On Sunday 11th November, towns and villages throughout France will be commemorating Armistice Day and the centenary of the end of the First World War. Armistice Day is a public holiday in France each year – irrespective of the day of the week  it falls on. This differs to the UK, for example, where Remembrance Sunday is commemorated on the Sunday closest to 11th November.

Tomorrow, there will be services and parades and thousands of church bells will ring for 11 minutes at 11am.

A local craft shop in my local town of Gavray has created a window display of textile poppies and cornflowers. They’ll be on display throughout November and have generated a lot of interest from passers-by. The shop is called Cadeau Craft and is located in Rue de la Libération.

But why have cornflowers been included?

Armistice Day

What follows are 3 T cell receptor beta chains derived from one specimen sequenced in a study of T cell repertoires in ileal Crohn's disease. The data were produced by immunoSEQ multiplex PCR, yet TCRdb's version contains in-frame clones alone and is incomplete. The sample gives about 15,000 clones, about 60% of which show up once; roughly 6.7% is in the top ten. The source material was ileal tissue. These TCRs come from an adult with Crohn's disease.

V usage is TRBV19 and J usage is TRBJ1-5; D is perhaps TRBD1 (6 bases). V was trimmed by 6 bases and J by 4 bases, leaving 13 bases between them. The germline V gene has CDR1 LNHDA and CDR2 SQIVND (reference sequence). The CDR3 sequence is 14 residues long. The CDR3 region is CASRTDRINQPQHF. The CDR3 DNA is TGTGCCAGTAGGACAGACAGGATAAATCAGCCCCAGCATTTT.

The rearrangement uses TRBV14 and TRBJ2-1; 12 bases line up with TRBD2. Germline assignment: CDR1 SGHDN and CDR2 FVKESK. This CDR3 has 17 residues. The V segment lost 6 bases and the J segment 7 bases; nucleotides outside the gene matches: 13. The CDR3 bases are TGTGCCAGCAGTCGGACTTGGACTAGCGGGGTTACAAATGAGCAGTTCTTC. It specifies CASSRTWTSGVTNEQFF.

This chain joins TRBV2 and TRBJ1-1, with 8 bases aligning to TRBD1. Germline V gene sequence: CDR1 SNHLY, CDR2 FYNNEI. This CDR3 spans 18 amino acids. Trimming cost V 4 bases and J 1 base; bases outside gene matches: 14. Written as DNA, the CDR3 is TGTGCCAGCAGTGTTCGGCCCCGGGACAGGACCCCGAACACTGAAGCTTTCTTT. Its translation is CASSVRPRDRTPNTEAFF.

Bleuets (the French word for cornflowers) are the symbol of remembrance and solidarity for veterans and those killed in wars. So the UK has poppies, France has les bleuets. The poem below was written in 1916 and is thought to have been inspired by the blue uniforms worn by French soldiers in the First World War.

«Les voici les p’tits « Bleuets » Les Bleuets couleur des cieux

Ils vont jolis, gais et coquets,

Car ils n’ont pas froid aux yeux.

En avant partez joyeux ;

Partez, amis, au revoir !

Salut à vous, les petits « bleus », Petits « bleuets », vous notre espoir ! »

These here, these little “Bleuets”

These Bleuets the color of the sky,

Are beautiful, gay, stylish,

Because they are not afraid.

Merrily, go forward

Go on, my friends, so long!

Good luck for you, little “blues”

Little “bleuets,” you are our hope!

Alphonse Bourgoin, from Bleuets de France, 1916.

Armistice Day Armistice Day

As well as the window display and the church bells, there’ll be events throughout Normandy and the rest of France commemorating Armistice Day. Lest we forget.


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